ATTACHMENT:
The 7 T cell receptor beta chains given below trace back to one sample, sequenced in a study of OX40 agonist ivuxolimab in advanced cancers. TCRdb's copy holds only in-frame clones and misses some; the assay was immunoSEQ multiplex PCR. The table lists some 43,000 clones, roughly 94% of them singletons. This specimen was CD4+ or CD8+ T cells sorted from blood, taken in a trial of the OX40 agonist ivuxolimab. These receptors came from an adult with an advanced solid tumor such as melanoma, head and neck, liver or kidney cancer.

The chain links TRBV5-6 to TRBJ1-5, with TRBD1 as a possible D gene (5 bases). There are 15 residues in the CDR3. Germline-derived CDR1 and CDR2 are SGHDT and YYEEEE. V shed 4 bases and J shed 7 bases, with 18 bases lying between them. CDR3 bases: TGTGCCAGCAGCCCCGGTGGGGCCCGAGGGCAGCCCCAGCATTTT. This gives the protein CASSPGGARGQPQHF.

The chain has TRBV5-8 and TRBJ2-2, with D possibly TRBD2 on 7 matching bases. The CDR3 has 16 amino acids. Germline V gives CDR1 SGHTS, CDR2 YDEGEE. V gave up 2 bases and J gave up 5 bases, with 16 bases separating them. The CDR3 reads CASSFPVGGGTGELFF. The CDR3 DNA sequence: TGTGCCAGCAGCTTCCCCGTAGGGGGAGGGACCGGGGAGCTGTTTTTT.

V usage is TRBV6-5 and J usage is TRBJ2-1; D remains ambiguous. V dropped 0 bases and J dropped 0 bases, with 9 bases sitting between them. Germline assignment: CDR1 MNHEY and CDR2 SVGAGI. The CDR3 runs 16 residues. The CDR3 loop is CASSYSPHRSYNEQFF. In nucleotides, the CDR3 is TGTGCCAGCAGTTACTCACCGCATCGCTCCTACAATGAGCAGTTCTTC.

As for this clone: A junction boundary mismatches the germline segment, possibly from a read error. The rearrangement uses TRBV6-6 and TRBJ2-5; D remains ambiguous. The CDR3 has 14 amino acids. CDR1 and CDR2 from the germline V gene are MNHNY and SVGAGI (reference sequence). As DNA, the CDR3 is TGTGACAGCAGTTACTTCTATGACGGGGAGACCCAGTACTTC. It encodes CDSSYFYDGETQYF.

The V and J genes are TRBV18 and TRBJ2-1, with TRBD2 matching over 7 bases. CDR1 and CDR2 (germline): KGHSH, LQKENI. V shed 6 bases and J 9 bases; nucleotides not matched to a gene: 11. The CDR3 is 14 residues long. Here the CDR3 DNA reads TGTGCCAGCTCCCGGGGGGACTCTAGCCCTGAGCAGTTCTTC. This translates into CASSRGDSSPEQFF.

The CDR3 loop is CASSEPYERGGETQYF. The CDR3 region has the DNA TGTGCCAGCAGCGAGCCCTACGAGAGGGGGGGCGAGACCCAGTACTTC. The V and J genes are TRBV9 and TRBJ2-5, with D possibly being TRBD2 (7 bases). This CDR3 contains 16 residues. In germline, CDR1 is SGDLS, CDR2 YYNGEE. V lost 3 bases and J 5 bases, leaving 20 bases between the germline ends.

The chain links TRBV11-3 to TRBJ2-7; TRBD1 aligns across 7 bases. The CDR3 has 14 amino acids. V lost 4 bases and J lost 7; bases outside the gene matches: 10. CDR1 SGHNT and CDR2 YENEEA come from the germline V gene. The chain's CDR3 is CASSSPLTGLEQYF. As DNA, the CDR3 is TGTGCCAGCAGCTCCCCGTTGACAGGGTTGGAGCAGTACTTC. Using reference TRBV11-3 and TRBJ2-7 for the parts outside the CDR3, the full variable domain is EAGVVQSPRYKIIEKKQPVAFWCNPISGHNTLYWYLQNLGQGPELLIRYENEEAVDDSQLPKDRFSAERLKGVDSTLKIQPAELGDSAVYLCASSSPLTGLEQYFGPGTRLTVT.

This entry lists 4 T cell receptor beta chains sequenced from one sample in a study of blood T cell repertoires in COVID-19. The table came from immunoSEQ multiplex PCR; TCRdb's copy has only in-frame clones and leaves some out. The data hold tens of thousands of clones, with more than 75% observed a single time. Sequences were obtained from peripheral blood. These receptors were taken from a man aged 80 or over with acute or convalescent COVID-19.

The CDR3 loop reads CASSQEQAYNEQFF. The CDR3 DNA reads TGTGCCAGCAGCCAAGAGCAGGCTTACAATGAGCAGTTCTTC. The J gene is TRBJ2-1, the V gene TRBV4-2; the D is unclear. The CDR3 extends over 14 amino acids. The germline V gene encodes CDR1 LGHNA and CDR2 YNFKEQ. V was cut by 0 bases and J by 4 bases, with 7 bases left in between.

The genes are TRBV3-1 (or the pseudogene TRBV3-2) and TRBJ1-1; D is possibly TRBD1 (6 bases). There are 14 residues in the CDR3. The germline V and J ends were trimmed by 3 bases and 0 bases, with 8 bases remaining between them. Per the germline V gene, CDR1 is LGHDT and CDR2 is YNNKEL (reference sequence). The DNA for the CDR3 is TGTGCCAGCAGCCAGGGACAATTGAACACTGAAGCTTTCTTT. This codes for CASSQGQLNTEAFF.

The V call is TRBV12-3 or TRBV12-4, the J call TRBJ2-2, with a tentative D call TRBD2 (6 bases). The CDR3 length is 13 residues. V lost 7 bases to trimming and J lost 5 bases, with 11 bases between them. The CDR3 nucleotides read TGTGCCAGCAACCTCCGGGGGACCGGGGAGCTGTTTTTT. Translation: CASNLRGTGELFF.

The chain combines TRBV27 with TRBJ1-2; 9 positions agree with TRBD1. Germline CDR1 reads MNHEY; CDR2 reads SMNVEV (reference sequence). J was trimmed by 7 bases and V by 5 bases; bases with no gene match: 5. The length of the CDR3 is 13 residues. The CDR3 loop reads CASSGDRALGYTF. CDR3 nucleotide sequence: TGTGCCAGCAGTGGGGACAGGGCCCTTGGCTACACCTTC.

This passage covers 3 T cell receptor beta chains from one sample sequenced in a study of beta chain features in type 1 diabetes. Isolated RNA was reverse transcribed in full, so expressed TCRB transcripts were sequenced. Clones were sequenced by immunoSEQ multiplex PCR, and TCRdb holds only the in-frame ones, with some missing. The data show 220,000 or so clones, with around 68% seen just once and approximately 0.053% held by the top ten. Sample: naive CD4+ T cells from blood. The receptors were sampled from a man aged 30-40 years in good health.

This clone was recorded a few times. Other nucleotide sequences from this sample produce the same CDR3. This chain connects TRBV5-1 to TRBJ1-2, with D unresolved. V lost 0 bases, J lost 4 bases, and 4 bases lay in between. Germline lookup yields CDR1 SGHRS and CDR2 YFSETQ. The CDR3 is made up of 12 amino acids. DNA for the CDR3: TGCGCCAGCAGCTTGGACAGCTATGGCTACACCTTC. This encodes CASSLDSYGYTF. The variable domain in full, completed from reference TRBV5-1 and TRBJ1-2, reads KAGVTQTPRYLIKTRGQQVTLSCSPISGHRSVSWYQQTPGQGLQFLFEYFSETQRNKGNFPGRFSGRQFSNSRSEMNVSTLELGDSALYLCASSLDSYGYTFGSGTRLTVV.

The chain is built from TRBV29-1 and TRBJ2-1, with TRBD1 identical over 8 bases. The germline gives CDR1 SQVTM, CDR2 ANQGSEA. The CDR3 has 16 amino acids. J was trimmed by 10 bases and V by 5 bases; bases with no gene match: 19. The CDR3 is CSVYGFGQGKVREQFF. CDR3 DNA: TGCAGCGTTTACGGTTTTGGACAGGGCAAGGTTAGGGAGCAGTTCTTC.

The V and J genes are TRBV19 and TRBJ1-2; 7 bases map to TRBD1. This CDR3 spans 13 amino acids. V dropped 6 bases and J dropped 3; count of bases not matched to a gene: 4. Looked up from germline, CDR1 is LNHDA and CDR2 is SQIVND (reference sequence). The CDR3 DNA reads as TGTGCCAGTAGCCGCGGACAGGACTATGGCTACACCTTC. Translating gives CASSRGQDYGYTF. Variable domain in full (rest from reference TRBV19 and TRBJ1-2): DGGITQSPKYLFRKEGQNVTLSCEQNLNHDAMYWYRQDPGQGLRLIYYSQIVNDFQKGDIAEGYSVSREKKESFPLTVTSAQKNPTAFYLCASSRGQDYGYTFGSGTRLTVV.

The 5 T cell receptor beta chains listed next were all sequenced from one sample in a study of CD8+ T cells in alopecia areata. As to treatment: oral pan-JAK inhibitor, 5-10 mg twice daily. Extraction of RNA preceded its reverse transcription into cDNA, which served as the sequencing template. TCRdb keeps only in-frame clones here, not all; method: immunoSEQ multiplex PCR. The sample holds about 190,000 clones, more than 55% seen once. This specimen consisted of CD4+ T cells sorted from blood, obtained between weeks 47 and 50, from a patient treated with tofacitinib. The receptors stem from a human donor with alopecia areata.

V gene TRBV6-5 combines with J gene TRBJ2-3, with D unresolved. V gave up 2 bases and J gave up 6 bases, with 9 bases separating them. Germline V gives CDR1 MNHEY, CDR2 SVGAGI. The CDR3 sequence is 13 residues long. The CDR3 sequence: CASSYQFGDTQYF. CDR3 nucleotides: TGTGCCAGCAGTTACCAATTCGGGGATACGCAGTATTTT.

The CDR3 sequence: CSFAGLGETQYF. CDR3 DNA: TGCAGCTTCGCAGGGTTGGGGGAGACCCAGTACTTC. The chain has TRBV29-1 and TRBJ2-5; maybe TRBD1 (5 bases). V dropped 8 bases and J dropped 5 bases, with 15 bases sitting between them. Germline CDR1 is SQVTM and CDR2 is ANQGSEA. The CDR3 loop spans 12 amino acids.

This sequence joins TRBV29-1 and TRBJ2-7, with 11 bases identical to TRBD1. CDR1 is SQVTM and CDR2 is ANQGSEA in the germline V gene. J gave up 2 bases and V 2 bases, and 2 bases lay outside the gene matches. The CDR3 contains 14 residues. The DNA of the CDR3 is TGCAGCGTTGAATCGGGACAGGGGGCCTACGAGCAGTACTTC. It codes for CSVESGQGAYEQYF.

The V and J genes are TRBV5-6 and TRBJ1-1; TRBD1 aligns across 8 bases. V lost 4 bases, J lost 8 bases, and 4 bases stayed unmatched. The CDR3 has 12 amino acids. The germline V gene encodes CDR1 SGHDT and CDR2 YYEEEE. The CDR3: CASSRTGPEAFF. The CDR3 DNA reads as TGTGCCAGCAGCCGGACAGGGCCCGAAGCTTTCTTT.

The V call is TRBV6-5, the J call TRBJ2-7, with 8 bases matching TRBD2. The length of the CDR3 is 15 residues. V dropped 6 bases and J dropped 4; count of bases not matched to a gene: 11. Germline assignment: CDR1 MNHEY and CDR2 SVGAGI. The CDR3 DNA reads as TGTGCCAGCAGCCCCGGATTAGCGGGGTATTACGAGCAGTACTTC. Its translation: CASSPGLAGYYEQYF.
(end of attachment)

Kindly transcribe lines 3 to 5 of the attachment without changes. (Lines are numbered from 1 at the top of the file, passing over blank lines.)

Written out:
The chain has TRBV5-8 and TRBJ2-2, with D possibly TRBD2 on 7 matching bases. The CDR3 has 16 amino acids. Germline V gives CDR1 SGHTS, CDR2 YDEGEE. V gave up 2 bases and J gave up 5 bases, with 16 bases separating them. The CDR3 reads CASSFPVGGGTGELFF. The CDR3 DNA sequence: TGTGCCAGCAGCTTCCCCGTAGGGGGAGGGACCGGGGAGCTGTTTTTT.

V usage is TRBV6-5 and J usage is TRBJ2-1; D remains ambiguous. V dropped 0 bases and J dropped 0 bases, with 9 bases sitting between them. Germline assignment: CDR1 MNHEY and CDR2 SVGAGI. The CDR3 runs 16 residues. The CDR3 loop is CASSYSPHRSYNEQFF. In nucleotides, the CDR3 is TGTGCCAGCAGTTACTCACCGCATCGCTCCTACAATGAGCAGTTCTTC.

As for this clone: A junction boundary mismatches the germline segment, possibly from a read error. The rearrangement uses TRBV6-6 and TRBJ2-5; D remains ambiguous. The CDR3 has 14 amino acids. CDR1 and CDR2 from the germline V gene are MNHNY and SVGAGI (reference sequence). As DNA, the CDR3 is TGTGACAGCAGTTACTTCTATGACGGGGAGACCCAGTACTTC. It encodes CDSSYFYDGETQYF.